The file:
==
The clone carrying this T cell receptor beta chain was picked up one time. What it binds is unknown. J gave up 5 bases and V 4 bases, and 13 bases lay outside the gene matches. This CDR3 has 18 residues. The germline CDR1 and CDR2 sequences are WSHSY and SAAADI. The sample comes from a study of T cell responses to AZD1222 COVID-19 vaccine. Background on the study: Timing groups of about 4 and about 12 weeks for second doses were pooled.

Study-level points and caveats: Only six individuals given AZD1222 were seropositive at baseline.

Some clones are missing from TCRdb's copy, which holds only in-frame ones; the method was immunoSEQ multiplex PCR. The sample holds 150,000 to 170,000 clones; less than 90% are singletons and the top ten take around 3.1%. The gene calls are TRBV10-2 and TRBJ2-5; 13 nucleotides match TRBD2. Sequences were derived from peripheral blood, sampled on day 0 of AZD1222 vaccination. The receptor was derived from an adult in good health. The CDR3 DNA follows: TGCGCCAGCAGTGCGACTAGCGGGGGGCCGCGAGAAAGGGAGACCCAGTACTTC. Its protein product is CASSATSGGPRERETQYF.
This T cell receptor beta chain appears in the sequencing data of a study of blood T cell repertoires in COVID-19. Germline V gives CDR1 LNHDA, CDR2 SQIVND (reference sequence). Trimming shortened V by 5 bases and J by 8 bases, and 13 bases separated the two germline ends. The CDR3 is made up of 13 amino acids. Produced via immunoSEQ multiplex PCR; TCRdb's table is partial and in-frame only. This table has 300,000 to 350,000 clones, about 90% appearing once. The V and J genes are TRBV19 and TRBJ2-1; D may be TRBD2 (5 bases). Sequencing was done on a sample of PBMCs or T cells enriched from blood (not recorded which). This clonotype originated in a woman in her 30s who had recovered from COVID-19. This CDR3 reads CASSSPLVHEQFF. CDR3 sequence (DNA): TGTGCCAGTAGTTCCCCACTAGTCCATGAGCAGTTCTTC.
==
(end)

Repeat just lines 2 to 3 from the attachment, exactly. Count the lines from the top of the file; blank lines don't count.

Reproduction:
Study-level points and caveats: Only six individuals given AZD1222 were seropositive at baseline.

Some clones are missing from TCRdb's copy, which holds only in-frame ones; the method was immunoSEQ multiplex PCR. The sample holds 150,000 to 170,000 clones; less than 90% are singletons and the top ten take around 3.1%. The gene calls are TRBV10-2 and TRBJ2-5; 13 nucleotides match TRBD2. Sequences were derived from peripheral blood, sampled on day 0 of AZD1222 vaccination. The receptor was derived from an adult in good health. The CDR3 DNA follows: TGCGCCAGCAGTGCGACTAGCGGGGGGCCGCGAGAAAGGGAGACCCAGTACTTC. Its protein product is CASSATSGGPRERETQYF.